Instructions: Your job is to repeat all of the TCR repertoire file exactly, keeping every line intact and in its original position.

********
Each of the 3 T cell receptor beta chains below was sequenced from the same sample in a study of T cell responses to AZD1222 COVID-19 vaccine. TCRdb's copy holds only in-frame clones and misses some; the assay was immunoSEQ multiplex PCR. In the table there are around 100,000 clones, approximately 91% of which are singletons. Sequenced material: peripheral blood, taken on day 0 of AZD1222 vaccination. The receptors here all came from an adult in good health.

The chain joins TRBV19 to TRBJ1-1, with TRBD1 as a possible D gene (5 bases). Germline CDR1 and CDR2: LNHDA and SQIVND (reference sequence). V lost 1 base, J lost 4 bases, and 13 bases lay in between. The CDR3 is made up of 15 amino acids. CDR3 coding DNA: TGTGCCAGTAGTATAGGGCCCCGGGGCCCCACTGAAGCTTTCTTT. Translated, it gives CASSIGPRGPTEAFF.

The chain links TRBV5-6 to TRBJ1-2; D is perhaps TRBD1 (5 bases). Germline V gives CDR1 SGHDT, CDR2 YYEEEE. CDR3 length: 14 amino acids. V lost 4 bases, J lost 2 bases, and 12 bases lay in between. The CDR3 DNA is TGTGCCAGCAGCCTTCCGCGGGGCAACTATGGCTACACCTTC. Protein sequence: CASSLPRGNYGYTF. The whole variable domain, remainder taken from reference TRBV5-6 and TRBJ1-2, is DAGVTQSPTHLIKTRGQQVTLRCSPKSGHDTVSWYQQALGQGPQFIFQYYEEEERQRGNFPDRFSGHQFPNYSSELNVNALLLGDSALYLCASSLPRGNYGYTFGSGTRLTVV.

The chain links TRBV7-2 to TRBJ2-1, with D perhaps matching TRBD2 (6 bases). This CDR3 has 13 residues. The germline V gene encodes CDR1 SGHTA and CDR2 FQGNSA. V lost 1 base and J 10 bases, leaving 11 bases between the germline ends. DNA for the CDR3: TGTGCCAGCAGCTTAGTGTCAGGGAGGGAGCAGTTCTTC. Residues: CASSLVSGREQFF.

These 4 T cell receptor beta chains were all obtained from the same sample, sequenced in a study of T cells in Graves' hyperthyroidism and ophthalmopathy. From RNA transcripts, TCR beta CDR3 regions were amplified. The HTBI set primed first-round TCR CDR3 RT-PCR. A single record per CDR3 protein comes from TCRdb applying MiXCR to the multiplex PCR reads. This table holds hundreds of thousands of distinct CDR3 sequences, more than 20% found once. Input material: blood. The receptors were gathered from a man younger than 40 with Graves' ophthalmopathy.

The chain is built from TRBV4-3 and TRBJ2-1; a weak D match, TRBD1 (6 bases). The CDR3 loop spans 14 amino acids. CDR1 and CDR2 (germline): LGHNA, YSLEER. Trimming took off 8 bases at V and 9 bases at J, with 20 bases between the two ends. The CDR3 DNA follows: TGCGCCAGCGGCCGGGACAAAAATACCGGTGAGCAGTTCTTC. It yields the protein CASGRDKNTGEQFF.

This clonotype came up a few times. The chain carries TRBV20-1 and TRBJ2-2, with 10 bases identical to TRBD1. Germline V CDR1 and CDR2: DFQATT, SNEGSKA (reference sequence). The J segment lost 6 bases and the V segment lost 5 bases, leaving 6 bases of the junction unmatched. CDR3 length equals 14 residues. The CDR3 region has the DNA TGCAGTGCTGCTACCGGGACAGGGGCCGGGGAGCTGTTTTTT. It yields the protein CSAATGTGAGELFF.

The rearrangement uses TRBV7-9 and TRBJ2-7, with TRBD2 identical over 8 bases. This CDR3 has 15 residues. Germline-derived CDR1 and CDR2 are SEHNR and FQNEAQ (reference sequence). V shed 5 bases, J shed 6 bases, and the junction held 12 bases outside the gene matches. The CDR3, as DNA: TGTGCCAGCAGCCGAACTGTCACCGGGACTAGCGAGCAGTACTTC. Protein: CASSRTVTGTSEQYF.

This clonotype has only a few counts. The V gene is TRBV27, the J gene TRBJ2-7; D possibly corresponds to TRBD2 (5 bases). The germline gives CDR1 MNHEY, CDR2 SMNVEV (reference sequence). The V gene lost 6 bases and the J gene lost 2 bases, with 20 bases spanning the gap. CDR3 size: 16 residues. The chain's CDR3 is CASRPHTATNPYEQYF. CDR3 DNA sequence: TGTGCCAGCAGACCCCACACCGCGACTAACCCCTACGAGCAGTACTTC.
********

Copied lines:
Each of the 3 T cell receptor beta chains below was sequenced from the same sample in a study of T cell responses to AZD1222 COVID-19 vaccine. TCRdb's copy holds only in-frame clones and misses some; the assay was immunoSEQ multiplex PCR. In the table there are around 100,000 clones, approximately 91% of which are singletons. Sequenced material: peripheral blood, taken on day 0 of AZD1222 vaccination. The receptors here all came from an adult in good health.

The chain joins TRBV19 to TRBJ1-1, with TRBD1 as a possible D gene (5 bases). Germline CDR1 and CDR2: LNHDA and SQIVND (reference sequence). V lost 1 base, J lost 4 bases, and 13 bases lay in between. The CDR3 is made up of 15 amino acids. CDR3 coding DNA: TGTGCCAGTAGTATAGGGCCCCGGGGCCCCACTGAAGCTTTCTTT. Translated, it gives CASSIGPRGPTEAFF.

The chain links TRBV5-6 to TRBJ1-2; D is perhaps TRBD1 (5 bases). Germline V gives CDR1 SGHDT, CDR2 YYEEEE. CDR3 length: 14 amino acids. V lost 4 bases, J lost 2 bases, and 12 bases lay in between. The CDR3 DNA is TGTGCCAGCAGCCTTCCGCGGGGCAACTATGGCTACACCTTC. Protein sequence: CASSLPRGNYGYTF. The whole variable domain, remainder taken from reference TRBV5-6 and TRBJ1-2, is DAGVTQSPTHLIKTRGQQVTLRCSPKSGHDTVSWYQQALGQGPQFIFQYYEEEERQRGNFPDRFSGHQFPNYSSELNVNALLLGDSALYLCASSLPRGNYGYTFGSGTRLTVV.

The chain links TRBV7-2 to TRBJ2-1, with D perhaps matching TRBD2 (6 bases). This CDR3 has 13 residues. The germline V gene encodes CDR1 SGHTA and CDR2 FQGNSA. V lost 1 base and J 10 bases, leaving 11 bases between the germline ends. DNA for the CDR3: TGTGCCAGCAGCTTAGTGTCAGGGAGGGAGCAGTTCTTC. Residues: CASSLVSGREQFF.

These 4 T cell receptor beta chains were all obtained from the same sample, sequenced in a study of T cells in Graves' hyperthyroidism and ophthalmopathy. From RNA transcripts, TCR beta CDR3 regions were amplified. The HTBI set primed first-round TCR CDR3 RT-PCR. A single record per CDR3 protein comes from TCRdb applying MiXCR to the multiplex PCR reads. This table holds hundreds of thousands of distinct CDR3 sequences, more than 20% found once. Input material: blood. The receptors were gathered from a man younger than 40 with Graves' ophthalmopathy.

The chain is built from TRBV4-3 and TRBJ2-1; a weak D match, TRBD1 (6 bases). The CDR3 loop spans 14 amino acids. CDR1 and CDR2 (germline): LGHNA, YSLEER. Trimming took off 8 bases at V and 9 bases at J, with 20 bases between the two ends. The CDR3 DNA follows: TGCGCCAGCGGCCGGGACAAAAATACCGGTGAGCAGTTCTTC. It yields the protein CASGRDKNTGEQFF.

This clonotype came up a few times. The chain carries TRBV20-1 and TRBJ2-2, with 10 bases identical to TRBD1. Germline V CDR1 and CDR2: DFQATT, SNEGSKA (reference sequence). The J segment lost 6 bases and the V segment lost 5 bases, leaving 6 bases of the junction unmatched. CDR3 length equals 14 residues. The CDR3 region has the DNA TGCAGTGCTGCTACCGGGACAGGGGCCGGGGAGCTGTTTTTT. It yields the protein CSAATGTGAGELFF.

The rearrangement uses TRBV7-9 and TRBJ2-7, with TRBD2 identical over 8 bases. This CDR3 has 15 residues. Germline-derived CDR1 and CDR2 are SEHNR and FQNEAQ (reference sequence). V shed 5 bases, J shed 6 bases, and the junction held 12 bases outside the gene matches. The CDR3, as DNA: TGTGCCAGCAGCCGAACTGTCACCGGGACTAGCGAGCAGTACTTC. Protein: CASSRTVTGTSEQYF.

This clonotype has only a few counts. The V gene is TRBV27, the J gene TRBJ2-7; D possibly corresponds to TRBD2 (5 bases). The germline gives CDR1 MNHEY, CDR2 SMNVEV (reference sequence). The V gene lost 6 bases and the J gene lost 2 bases, with 20 bases spanning the gap. CDR3 size: 16 residues. The chain's CDR3 is CASRPHTATNPYEQYF. CDR3 DNA sequence: TGTGCCAGCAGACCCCACACCGCGACTAACCCCTACGAGCAGTACTTC.